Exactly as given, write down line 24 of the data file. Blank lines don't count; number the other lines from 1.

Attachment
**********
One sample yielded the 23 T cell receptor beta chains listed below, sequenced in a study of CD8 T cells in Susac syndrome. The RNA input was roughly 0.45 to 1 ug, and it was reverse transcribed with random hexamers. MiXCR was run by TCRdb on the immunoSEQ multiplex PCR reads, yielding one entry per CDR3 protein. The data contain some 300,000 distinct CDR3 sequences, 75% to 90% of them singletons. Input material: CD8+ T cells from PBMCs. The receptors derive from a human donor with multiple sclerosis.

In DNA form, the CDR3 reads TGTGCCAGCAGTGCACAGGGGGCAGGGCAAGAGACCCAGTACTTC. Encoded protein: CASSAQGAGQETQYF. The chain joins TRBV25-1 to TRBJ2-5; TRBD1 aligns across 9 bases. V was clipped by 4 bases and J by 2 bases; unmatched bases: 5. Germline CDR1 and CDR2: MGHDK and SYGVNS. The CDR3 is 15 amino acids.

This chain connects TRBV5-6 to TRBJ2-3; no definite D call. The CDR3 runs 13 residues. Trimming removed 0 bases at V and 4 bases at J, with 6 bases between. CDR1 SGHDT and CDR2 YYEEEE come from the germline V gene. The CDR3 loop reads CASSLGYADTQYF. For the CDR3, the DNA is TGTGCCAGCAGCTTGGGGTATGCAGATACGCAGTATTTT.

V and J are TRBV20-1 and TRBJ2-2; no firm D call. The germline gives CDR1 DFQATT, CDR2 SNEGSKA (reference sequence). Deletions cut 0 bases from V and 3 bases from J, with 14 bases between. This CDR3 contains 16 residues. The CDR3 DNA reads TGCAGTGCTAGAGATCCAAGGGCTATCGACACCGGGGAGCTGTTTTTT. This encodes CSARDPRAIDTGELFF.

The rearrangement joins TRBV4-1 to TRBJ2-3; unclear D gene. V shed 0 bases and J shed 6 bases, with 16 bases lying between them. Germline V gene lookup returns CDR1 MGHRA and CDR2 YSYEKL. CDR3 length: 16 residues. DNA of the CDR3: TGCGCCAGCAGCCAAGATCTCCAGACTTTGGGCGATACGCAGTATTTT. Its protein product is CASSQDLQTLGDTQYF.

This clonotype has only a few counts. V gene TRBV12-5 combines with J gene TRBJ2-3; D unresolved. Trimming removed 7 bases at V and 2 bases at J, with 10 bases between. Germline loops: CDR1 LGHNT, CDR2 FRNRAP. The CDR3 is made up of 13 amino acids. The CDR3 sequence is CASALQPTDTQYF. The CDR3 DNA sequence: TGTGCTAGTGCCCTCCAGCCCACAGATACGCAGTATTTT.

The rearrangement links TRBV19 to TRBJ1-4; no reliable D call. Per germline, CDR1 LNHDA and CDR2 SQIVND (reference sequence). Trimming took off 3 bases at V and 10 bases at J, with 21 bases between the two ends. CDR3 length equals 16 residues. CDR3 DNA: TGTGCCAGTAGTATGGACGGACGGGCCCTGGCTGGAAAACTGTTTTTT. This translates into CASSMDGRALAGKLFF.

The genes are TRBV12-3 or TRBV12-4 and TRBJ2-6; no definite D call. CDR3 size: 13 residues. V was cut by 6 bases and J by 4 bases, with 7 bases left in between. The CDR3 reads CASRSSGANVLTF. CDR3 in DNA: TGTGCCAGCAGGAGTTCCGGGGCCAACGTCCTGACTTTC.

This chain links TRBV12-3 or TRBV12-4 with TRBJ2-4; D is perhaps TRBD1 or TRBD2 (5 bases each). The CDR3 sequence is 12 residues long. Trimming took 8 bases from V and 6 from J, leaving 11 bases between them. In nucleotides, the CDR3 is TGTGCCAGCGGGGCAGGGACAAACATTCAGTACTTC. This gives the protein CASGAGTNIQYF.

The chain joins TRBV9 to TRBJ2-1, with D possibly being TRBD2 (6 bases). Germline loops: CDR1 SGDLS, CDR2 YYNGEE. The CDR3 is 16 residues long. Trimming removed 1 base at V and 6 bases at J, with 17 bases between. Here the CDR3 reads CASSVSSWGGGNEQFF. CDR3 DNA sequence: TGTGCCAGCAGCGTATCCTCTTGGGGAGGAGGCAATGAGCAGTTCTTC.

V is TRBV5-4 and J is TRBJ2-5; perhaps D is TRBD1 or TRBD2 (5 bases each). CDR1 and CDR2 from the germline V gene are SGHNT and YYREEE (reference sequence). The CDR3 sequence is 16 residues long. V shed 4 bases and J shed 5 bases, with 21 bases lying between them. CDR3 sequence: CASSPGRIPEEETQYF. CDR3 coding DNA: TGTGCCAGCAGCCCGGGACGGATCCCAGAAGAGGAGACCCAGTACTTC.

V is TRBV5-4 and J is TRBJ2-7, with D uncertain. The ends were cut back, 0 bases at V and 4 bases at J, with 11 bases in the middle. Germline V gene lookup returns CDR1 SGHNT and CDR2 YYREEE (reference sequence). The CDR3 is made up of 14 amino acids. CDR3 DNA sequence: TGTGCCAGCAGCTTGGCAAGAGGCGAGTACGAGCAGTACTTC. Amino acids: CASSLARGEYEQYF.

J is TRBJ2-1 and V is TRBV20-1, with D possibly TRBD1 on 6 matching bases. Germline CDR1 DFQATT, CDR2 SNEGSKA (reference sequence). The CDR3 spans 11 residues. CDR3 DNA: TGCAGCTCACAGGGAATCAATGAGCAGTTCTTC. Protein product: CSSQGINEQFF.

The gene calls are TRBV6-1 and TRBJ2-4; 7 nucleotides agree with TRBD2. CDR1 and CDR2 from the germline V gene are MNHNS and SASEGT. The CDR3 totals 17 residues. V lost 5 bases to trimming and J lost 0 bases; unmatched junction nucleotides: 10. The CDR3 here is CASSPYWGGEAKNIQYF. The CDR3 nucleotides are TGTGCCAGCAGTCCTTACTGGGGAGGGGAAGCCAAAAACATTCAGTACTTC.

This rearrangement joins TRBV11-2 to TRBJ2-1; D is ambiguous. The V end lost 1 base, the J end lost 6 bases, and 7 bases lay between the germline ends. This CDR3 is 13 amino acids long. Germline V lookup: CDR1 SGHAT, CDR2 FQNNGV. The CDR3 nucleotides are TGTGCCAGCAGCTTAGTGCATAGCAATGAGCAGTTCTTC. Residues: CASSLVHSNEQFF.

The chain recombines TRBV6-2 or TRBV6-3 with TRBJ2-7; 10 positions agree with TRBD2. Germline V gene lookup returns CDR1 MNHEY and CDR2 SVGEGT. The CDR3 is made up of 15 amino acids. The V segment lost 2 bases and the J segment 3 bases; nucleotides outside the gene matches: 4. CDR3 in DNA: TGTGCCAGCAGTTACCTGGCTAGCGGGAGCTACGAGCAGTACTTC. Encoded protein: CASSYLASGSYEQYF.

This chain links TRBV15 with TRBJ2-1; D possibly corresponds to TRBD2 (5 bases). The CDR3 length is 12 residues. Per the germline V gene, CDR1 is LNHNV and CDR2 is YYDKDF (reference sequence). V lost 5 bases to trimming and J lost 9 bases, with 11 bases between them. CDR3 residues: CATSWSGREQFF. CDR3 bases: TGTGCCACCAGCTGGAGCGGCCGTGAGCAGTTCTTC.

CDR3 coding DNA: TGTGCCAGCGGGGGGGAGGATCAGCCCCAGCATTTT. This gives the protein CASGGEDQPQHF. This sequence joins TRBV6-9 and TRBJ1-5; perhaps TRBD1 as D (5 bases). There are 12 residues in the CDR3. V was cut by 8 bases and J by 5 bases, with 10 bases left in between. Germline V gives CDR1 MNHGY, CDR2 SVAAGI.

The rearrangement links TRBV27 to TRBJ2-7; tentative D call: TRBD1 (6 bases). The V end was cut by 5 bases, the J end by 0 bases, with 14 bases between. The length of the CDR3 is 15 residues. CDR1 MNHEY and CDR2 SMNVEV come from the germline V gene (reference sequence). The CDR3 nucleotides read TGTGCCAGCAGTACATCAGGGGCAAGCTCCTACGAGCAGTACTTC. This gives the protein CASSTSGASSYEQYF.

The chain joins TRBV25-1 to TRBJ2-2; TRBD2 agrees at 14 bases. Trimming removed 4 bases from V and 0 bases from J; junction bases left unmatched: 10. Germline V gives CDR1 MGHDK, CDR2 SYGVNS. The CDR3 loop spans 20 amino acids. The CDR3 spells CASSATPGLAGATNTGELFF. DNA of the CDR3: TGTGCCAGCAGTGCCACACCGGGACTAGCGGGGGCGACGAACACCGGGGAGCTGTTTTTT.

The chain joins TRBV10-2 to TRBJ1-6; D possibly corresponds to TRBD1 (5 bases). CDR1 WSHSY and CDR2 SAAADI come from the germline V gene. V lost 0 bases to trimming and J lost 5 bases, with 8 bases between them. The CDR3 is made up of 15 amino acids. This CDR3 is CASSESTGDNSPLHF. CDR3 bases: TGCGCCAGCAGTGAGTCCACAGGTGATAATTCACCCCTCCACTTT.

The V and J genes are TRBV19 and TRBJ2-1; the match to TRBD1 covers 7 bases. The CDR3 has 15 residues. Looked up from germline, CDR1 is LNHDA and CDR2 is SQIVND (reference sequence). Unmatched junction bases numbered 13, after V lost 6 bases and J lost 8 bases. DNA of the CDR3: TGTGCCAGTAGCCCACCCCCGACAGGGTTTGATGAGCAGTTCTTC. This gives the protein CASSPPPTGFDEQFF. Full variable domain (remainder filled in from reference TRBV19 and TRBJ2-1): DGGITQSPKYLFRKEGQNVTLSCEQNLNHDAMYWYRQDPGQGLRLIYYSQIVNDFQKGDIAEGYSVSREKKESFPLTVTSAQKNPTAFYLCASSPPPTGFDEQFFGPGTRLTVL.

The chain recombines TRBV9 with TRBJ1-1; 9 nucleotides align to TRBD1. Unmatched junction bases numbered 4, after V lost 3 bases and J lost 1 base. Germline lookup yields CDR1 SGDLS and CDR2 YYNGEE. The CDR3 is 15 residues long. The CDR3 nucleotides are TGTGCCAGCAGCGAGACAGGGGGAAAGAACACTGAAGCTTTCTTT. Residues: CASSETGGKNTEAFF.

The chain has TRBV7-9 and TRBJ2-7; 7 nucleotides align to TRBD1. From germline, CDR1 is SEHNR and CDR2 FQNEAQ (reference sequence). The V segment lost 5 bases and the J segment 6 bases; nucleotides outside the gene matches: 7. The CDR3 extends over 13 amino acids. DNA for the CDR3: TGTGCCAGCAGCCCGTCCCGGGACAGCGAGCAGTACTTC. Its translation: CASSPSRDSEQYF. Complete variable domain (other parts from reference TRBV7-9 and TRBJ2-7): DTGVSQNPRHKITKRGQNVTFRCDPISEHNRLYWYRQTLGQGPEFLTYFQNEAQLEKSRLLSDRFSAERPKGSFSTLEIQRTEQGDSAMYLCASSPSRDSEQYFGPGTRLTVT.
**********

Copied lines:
The chain has TRBV7-9 and TRBJ2-7; 7 nucleotides align to TRBD1. From germline, CDR1 is SEHNR and CDR2 FQNEAQ (reference sequence). The V segment lost 5 bases and the J segment 6 bases; nucleotides outside the gene matches: 7. The CDR3 extends over 13 amino acids. DNA for the CDR3: TGTGCCAGCAGCCCGTCCCGGGACAGCGAGCAGTACTTC. Its translation: CASSPSRDSEQYF. Complete variable domain (other parts from reference TRBV7-9 and TRBJ2-7): DTGVSQNPRHKITKRGQNVTFRCDPISEHNRLYWYRQTLGQGPEFLTYFQNEAQLEKSRLLSDRFSAERPKGSFSTLEIQRTEQGDSAMYLCASSPSRDSEQYFGPGTRLTVT.